I was always going to breastfeed. Before I had a baby, that is. It just made sense to me. human milk for human babies, right? It’s free, what’s not to love? And yes, I like to think of myself as a bit of a hippie-ish, earth mama type. I’m all for the natural parenting, babywearing and feeding ‘the way nature made possible’.
And then came Cora. After four long days of labour at home, a brief spell in the calm birthing pool in my living room followed by a fairly traumatic trip to the hospital and an urgent, emergency c-section. Cora arrived very jaundice, so I battled a sleepy baby, a midwife who insisted my nipples were ‘far too flat, she won’t be able to feed off those’ and all the emotions that went with an extended/unexpected stay in hospital to establish our feeding journey.
I was told I must express into a syringe and feed my baby with that, which I really struggled to do. Within hours of her birth, I was thrust a paper record to fill in, how much and how often she was feeding. “It’s medicalised now” one midwife told me – now that you’ve expressed rather than just fed her directly, you’ve got to record everything. Neither had felt like my decision.
My husband left to get supplies and nobody came, when my baby cried. My buzzer might as well not have worked, for all the response when I pressed it. I could not lift or get to her myself, having been opened up in theatre some short time before, so when her tears flowed, mine did too.
We left hospital still breastfeeding, I had always known it might not be easy, but nothing could have prepared me for just how difficult I was going to find that first few weeks of feeding. I listened to all the advice, I called the amazing Koala whose help was invaluable, but I was just not in the right headspace. So when formula presented itself, I grabbed it with both hands.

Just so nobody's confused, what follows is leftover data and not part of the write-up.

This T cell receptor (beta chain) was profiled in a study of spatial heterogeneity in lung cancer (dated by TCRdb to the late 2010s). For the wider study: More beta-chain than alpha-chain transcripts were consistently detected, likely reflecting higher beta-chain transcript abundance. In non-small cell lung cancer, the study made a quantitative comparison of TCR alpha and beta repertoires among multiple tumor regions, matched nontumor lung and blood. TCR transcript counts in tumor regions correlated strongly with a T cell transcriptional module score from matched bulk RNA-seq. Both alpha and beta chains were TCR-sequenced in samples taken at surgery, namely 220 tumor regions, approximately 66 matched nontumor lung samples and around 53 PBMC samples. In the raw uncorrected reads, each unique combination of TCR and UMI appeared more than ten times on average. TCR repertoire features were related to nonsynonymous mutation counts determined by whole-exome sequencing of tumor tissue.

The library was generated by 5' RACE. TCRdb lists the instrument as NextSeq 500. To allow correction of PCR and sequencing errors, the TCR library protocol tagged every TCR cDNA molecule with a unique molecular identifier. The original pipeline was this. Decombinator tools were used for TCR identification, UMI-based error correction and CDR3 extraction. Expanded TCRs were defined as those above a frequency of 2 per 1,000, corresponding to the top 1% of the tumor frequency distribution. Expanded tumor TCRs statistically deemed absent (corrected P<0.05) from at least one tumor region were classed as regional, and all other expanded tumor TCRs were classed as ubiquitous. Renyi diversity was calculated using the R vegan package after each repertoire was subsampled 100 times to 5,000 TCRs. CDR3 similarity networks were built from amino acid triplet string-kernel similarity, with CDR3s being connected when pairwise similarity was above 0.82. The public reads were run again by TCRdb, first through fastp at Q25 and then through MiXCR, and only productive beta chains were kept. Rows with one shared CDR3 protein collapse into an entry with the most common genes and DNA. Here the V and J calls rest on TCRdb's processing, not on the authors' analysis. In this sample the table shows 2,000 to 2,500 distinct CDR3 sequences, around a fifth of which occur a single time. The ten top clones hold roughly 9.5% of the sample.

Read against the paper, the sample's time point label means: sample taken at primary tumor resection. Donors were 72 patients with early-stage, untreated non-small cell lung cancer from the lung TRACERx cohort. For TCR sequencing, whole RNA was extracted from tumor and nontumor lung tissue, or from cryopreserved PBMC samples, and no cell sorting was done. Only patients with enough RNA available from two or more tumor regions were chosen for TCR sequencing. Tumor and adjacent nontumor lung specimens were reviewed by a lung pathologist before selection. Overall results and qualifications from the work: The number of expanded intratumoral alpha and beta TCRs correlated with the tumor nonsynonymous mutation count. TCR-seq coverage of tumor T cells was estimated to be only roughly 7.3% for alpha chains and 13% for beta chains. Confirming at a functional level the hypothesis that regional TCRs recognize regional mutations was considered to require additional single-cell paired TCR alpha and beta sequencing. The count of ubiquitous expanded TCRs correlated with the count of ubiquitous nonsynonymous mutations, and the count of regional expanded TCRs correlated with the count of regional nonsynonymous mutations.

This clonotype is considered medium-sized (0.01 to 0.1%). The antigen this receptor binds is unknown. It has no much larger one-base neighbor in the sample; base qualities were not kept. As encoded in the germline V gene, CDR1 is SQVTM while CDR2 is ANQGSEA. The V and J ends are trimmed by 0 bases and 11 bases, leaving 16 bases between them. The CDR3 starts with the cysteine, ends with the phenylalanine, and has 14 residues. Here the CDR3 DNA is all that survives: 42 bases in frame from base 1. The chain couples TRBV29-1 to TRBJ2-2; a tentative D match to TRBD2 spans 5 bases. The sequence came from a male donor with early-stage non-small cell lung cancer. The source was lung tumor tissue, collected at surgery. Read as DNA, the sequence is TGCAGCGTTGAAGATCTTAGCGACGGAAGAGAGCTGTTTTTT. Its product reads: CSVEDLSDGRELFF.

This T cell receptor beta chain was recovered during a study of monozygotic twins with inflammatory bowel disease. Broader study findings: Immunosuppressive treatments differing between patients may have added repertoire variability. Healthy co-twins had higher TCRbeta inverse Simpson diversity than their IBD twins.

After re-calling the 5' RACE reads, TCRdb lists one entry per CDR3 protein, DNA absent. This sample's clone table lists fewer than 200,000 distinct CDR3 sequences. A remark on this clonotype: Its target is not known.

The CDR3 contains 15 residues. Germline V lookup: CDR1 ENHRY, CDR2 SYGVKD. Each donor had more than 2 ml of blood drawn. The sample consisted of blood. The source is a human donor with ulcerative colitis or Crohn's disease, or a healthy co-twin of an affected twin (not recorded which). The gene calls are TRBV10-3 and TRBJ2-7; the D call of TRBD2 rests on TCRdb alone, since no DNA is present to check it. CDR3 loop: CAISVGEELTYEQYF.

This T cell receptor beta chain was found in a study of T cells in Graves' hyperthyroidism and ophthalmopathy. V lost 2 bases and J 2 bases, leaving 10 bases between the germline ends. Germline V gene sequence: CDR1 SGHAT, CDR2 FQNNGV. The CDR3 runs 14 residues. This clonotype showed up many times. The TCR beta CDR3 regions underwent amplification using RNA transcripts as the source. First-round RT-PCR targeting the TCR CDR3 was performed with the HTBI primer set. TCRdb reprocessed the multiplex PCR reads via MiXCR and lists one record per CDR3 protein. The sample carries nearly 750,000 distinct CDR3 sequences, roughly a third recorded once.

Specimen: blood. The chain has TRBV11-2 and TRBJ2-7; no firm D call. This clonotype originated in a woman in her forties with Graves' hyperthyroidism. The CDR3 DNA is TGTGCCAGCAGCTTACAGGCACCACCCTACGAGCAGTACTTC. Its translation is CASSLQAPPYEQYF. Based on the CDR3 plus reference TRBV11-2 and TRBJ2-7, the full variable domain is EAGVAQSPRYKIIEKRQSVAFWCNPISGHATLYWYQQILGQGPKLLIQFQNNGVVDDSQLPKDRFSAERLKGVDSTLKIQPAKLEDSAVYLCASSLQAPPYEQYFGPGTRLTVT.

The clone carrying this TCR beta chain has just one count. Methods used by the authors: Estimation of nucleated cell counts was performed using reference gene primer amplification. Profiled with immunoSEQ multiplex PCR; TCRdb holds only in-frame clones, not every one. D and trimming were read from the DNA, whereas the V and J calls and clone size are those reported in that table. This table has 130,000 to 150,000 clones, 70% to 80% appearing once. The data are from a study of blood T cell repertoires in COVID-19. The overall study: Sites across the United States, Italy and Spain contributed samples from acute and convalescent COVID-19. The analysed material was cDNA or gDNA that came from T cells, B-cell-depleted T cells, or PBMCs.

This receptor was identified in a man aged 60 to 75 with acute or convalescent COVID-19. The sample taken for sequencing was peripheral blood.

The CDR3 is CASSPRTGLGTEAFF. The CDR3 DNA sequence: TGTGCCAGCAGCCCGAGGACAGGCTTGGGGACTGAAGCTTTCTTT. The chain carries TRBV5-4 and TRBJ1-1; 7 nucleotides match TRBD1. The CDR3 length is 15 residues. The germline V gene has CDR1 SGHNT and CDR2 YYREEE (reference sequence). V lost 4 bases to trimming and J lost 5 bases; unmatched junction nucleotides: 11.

As a result, I had a perfectly content, happy baby, gaining weight, sleeping 12 hours at night and generally smashing her awesome little newborn life. How was I doing? Not OK…
I didn’t realise til down the line but I was dealing with PTSD that arose from Cora’s difficult birth, and for the next three years, my ‘failure’ as I genuinely thought of it, to breastfeed Cora, caused me untold upset. It did something else too – like a dog with a bone it made me adament beyond belief that I would ‘succeed’ – next time.
Cora was three when ‘next time’ came around. I had intended to attempt a natural birth again, but 42 weeks rolled around and we were ushered off to theatre for an urgent-but-not-emergency c-section. Athena arrived screaming into the world with the biggest set of baby lungs I still to this date have ever heard, weighing an impressed 9lb 7oz. All I could think of was feeding her, and to my delight, she latched perfectly in recovery, just 30 minutes or so after being born, and fed for… well… much of the next 8 months!